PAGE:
AT LAST it seems that, after 30 years of decline and neglect, politicians of all political hues are seriously discussing the future of Dewsbury.
In this discussion I think two things are important. First of al,l the development of Dewsbury is far too important to suffer from cheap political point scoring and also any proposal must seriously look to benefit the people of Dewbury in the long term and not the short term gain of developers.
Whilst the Cabinet’s plans to inject £12m in developing parts of the town should be welcomed, a realistic appraisal of the long-term affects of this must be considered.
Most of Stayton Group’s £100m investment appears to be for shops, bars and a hotel. The question has to be asked, in the long term, is this sustainable given the fact that both pubs and shops in the town are having a hard time even before the recession in retail and the slump in consumer spending begins to bite.
Any retail expansion in Dewsbury would have to compete with the magnetic pull of Kingsgate in Huddersfield and the White Rose Centre. So far Dewsbury has failed to do so even in a period of consumer boom, to which the departure of Marks and Spencer from the town is testimony.
One of the over-riding characteristics of this area that has to be tackled is the reality of far-reaching and grinding poverty. Even after the initial construction of the development had brought temporary jobs, the question of major employment and retail sustainability would still have to be dealt with.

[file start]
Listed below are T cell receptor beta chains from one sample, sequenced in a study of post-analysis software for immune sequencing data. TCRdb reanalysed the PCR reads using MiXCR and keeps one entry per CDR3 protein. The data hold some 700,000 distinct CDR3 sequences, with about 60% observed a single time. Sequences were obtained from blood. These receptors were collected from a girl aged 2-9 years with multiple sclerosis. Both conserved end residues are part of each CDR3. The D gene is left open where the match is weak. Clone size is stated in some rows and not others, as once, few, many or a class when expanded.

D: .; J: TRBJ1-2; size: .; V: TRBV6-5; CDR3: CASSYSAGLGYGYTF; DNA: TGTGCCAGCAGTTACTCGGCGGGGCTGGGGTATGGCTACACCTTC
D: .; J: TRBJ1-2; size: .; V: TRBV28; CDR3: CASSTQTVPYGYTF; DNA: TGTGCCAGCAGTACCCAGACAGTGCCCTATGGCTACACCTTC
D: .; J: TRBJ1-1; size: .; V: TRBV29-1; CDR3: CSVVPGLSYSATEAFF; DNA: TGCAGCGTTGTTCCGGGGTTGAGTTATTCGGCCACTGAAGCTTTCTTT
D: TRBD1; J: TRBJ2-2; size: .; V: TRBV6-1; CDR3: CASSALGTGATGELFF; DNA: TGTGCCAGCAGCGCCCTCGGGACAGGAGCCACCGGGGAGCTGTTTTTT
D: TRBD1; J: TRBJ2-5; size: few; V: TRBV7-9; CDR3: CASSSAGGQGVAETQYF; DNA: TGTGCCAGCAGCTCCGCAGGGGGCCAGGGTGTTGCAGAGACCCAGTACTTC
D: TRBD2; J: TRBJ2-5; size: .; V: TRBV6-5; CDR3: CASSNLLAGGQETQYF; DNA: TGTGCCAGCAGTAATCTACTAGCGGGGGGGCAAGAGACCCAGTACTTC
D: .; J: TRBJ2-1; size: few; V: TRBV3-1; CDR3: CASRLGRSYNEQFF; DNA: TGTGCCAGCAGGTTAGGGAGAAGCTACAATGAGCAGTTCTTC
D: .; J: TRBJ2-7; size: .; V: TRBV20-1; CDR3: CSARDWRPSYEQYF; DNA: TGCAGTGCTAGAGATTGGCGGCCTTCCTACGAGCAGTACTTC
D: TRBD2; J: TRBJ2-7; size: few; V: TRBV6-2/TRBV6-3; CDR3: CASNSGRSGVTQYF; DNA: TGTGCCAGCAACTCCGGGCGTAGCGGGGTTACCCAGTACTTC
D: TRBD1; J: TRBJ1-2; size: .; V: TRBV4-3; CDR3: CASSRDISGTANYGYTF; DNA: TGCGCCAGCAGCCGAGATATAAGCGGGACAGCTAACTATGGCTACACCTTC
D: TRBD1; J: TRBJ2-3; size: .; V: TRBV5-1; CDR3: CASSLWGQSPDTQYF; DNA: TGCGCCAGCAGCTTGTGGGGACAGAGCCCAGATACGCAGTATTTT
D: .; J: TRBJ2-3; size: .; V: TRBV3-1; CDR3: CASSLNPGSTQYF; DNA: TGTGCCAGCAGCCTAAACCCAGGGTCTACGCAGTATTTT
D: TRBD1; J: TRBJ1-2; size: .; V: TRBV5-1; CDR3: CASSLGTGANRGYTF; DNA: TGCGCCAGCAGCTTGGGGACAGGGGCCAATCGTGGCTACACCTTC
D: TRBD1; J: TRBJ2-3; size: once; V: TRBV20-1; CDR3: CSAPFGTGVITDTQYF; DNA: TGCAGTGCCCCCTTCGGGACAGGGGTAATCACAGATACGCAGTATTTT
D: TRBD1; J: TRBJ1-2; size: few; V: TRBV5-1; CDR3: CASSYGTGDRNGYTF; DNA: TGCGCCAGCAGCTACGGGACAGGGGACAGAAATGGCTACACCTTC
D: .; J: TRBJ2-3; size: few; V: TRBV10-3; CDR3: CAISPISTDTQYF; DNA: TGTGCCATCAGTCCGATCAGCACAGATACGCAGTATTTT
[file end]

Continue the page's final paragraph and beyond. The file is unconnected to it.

Whilst many people understandably blame the town’s demise on the foundation of Kirklees, the reality is a lot more complex. Dewsbury was hit hard by the destruction of mining, railways and shoddy textile manufacture in the 1960s and 70s. Its economic base was decimated while Huddersfield had chemicals and engineering to fall back on.
Huddersfield also became a University town and the seat of governance of the new Kirklees, as Dewsbury became increasingly by-passed and neglected.
Until well paid jobs come to Dewsbury any retail development will be built on sand. This is why the council must negotiate with Huddersfield University to bring student accommodation and annexes into town and Shahid Malik’s idea of moving council departments to Dewsbury be given serious consideration.
Only such an injection of spending power would be able to sustain any retail development for the future.